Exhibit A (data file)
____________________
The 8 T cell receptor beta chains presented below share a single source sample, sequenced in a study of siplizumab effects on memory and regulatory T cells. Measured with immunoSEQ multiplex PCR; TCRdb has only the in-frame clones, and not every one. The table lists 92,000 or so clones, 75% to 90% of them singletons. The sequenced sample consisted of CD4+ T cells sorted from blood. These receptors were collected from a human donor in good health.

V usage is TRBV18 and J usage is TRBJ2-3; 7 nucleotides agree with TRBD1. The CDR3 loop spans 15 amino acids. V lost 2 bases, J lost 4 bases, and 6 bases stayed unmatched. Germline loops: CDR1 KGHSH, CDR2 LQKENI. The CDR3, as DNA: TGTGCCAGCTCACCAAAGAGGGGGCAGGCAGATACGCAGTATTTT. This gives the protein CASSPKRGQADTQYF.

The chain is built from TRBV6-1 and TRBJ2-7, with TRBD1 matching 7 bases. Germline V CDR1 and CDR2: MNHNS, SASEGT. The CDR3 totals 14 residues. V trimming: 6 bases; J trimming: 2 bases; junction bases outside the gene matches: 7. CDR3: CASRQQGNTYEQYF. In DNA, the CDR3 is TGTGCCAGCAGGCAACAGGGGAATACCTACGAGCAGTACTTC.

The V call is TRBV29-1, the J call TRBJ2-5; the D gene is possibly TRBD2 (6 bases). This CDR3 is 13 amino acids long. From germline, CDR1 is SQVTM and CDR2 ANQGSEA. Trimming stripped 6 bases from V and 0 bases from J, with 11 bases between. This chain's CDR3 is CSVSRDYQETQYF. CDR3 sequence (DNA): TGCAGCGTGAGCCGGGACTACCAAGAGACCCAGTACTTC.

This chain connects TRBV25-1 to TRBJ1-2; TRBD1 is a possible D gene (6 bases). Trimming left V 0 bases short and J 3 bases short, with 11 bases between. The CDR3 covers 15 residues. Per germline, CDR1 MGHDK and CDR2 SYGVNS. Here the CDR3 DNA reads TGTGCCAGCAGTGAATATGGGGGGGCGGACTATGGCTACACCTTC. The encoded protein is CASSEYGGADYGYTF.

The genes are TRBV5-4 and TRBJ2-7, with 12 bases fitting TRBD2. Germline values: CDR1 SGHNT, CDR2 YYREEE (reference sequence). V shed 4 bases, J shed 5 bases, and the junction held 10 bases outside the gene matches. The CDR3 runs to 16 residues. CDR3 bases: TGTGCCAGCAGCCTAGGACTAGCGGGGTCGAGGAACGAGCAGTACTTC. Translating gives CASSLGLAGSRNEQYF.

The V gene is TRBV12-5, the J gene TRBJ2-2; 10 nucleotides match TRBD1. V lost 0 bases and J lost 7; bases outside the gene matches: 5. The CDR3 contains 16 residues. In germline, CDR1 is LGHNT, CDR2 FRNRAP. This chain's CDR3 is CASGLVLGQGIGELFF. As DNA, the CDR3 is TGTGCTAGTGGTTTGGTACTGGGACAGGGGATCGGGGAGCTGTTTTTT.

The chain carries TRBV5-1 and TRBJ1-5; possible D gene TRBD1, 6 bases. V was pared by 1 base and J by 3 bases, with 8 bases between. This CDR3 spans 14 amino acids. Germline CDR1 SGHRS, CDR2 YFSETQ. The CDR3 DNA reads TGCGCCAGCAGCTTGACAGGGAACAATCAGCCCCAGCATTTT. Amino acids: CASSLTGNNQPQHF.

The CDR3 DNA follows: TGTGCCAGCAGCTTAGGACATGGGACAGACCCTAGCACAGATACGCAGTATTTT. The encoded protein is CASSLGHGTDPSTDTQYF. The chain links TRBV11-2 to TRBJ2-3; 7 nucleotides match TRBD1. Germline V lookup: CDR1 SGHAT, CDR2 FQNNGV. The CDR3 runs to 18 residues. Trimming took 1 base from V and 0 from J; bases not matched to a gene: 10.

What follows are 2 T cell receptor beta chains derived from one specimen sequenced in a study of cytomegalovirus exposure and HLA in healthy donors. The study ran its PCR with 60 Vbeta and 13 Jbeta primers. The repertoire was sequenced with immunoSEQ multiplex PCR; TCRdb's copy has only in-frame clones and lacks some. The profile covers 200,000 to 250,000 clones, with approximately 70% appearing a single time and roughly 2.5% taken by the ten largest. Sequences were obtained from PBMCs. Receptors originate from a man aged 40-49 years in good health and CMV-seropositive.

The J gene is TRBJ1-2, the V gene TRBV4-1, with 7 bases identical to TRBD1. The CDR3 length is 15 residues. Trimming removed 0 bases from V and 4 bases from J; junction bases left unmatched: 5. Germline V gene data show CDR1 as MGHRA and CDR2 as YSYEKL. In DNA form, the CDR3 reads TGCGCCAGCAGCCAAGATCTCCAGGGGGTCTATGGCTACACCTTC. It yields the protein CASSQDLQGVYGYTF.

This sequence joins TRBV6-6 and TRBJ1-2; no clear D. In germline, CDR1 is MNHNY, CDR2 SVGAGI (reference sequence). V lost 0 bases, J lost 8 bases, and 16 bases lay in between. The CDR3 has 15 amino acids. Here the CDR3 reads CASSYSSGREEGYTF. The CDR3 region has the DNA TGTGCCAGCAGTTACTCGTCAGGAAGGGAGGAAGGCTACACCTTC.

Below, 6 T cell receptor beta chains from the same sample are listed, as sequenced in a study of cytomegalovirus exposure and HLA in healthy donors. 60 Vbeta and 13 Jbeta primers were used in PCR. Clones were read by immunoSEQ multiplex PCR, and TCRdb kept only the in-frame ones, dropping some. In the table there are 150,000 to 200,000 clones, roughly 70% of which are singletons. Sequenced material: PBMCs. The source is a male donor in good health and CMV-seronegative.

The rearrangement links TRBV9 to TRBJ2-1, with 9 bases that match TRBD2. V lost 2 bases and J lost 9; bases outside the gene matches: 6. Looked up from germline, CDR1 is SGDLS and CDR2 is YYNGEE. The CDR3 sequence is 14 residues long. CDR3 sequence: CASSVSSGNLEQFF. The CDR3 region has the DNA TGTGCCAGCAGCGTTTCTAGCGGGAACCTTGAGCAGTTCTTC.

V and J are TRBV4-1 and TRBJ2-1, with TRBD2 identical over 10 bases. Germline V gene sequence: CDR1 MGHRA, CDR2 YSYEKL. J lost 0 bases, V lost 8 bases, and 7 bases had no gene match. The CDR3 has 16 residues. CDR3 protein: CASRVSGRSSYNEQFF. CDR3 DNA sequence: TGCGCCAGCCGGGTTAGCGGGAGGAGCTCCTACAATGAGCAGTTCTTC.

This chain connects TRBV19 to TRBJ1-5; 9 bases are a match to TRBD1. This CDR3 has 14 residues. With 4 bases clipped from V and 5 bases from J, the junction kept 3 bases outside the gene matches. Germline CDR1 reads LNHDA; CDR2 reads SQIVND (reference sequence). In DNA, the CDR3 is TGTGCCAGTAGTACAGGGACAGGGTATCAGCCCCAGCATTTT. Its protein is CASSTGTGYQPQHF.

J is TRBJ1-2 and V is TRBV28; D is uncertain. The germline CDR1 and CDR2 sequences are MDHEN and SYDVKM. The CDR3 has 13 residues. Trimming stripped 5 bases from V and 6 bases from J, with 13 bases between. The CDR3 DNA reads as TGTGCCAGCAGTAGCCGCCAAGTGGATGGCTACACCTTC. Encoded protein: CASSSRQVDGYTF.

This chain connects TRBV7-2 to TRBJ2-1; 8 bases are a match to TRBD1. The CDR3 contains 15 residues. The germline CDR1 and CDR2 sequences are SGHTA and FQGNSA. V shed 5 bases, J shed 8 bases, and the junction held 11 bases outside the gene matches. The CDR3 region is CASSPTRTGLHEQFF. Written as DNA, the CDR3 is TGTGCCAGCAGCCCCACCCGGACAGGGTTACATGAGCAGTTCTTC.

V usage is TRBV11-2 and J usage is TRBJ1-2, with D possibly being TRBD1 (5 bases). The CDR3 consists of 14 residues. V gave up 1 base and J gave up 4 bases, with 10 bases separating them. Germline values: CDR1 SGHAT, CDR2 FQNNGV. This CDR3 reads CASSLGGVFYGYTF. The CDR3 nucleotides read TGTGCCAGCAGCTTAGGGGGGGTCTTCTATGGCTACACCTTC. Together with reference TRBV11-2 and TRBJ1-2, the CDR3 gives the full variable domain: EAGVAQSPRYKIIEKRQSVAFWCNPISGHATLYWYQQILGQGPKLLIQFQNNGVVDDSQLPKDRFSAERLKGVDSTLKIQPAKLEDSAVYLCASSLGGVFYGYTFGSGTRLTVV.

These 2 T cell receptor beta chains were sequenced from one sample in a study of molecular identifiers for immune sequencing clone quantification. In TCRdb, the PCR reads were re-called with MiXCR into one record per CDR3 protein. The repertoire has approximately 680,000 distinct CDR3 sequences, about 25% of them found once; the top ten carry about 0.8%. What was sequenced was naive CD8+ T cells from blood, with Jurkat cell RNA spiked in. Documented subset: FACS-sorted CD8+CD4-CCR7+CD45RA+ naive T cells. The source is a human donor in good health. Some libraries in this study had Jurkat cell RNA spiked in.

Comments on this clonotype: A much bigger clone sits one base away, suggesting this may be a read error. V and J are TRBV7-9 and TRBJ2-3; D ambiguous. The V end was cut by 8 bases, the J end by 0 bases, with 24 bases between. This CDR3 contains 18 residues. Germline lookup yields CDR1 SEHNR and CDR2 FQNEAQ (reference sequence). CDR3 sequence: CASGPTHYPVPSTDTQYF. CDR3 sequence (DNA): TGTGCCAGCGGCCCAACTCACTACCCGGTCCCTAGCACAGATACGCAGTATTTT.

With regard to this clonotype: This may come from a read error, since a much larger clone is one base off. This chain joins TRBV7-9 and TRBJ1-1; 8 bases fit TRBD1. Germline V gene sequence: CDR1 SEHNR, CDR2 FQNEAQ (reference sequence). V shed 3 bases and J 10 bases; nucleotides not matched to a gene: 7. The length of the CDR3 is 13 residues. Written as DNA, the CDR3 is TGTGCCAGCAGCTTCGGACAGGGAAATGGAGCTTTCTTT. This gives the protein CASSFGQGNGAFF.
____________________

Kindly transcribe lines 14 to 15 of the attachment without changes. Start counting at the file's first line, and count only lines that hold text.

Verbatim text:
The rearrangement links TRBV9 to TRBJ2-1, with 9 bases that match TRBD2. V lost 2 bases and J lost 9; bases outside the gene matches: 6. Looked up from germline, CDR1 is SGDLS and CDR2 is YYNGEE. The CDR3 sequence is 14 residues long. CDR3 sequence: CASSVSSGNLEQFF. The CDR3 region has the DNA TGTGCCAGCAGCGTTTCTAGCGGGAACCTTGAGCAGTTCTTC.

V and J are TRBV4-1 and TRBJ2-1, with TRBD2 identical over 10 bases. Germline V gene sequence: CDR1 MGHRA, CDR2 YSYEKL. J lost 0 bases, V lost 8 bases, and 7 bases had no gene match. The CDR3 has 16 residues. CDR3 protein: CASRVSGRSSYNEQFF. CDR3 DNA sequence: TGCGCCAGCCGGGTTAGCGGGAGGAGCTCCTACAATGAGCAGTTCTTC.